I want to complement ravi's answer:
This behavior is specific to Ubuntu (and probably most derived distros), since your default
~/.bashrc file starts with a short-circuit, Ubuntu 18.04, for example:
# If not running interactively, don't do anything
case $- in
That will stop the evaluation of the file if it is running in a non-interactive shell, which is the case of your script since all scripts are run in a non-interactive shell, and subsequently every file you
source will inherit this property.
I found out an ugly hack to workaround Ubuntu specifically, using
eval instead of
eval "$(cat ~/.bashrc | tail -n +10)"
It simply skips the few first lines and evaluates the rest of the
~/.bashrc so the rest is evaluated and modifies the current execution.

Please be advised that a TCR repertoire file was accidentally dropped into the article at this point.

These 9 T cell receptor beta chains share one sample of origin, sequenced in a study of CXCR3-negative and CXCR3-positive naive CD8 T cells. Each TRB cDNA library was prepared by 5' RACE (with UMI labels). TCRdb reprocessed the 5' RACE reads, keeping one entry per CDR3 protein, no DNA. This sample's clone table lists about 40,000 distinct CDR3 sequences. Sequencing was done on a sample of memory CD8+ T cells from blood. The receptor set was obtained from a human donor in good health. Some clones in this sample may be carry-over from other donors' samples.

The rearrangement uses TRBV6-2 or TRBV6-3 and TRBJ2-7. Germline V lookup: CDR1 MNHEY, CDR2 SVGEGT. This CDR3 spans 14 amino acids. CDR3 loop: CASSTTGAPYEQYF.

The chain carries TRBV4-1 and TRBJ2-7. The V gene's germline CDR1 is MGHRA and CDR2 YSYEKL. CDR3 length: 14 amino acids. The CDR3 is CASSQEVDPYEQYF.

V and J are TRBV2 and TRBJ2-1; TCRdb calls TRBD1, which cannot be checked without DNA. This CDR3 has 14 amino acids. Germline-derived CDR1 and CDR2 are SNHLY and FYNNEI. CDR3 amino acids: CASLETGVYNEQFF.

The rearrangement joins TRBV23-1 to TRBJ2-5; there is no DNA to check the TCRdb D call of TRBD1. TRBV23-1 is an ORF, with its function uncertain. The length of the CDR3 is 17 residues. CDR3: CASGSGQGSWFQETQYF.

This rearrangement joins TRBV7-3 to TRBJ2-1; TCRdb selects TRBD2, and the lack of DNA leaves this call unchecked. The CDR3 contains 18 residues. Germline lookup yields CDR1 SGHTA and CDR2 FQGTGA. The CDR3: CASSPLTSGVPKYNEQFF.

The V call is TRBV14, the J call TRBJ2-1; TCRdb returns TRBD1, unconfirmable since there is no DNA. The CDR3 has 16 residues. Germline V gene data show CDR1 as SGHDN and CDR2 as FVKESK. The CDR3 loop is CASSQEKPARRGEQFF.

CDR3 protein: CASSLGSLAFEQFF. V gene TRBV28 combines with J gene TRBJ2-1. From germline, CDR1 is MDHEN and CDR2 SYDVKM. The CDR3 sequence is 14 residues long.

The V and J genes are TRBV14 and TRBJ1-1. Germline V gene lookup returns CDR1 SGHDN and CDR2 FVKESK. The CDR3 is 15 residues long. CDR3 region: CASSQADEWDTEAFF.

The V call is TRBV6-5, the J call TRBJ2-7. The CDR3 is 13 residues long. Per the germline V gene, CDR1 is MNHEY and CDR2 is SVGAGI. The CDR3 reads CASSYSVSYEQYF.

Be aware it is a magic number and might not work across Ubuntu versions; but may be a good solution if your are crafting scripts for more-or-less known systems.
A fancier solution might involve using regex to target the specific bits that stop the evaluation.
Another alternative that might work better in some scenarios is forcing the script to run in an interactive shell by adding a flag in the shebang:
Be aware of a few things: